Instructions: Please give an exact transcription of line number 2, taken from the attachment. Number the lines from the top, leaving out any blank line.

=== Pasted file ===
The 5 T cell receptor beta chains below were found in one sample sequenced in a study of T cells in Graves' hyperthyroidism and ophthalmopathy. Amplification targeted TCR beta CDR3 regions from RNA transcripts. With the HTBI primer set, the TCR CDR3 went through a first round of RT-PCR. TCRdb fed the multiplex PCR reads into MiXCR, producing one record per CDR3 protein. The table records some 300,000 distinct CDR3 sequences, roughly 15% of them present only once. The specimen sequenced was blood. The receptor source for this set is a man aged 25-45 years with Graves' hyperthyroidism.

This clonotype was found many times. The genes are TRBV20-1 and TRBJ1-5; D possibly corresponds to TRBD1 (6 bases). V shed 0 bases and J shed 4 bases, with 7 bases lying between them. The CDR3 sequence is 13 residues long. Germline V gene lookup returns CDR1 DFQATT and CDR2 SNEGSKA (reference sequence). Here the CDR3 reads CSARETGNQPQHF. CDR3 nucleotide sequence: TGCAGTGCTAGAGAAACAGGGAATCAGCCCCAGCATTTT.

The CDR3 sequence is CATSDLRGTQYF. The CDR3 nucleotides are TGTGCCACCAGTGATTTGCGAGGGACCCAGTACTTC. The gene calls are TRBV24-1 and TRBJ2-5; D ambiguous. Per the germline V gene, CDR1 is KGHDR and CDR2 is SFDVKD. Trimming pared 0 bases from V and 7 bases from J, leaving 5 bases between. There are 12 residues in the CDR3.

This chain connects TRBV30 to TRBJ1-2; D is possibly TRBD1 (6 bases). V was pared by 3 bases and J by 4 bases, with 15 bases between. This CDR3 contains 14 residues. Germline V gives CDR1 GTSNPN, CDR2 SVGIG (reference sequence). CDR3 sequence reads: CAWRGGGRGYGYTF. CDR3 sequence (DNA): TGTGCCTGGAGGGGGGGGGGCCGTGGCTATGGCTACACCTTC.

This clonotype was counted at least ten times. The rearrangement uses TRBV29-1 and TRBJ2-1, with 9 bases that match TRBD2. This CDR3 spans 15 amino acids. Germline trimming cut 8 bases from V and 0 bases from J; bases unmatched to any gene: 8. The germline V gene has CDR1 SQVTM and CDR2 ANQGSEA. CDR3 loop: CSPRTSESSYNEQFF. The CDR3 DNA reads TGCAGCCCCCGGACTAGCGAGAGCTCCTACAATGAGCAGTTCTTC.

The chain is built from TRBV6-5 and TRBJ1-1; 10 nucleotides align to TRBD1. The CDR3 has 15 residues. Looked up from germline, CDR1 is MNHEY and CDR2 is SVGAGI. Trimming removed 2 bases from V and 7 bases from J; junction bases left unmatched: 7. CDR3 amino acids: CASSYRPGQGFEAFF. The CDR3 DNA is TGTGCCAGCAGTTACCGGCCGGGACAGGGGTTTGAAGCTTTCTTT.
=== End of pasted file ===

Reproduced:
This clonotype was found many times. The genes are TRBV20-1 and TRBJ1-5; D possibly corresponds to TRBD1 (6 bases). V shed 0 bases and J shed 4 bases, with 7 bases lying between them. The CDR3 sequence is 13 residues long. Germline V gene lookup returns CDR1 DFQATT and CDR2 SNEGSKA (reference sequence). Here the CDR3 reads CSARETGNQPQHF. CDR3 nucleotide sequence: TGCAGTGCTAGAGAAACAGGGAATCAGCCCCAGCATTTT.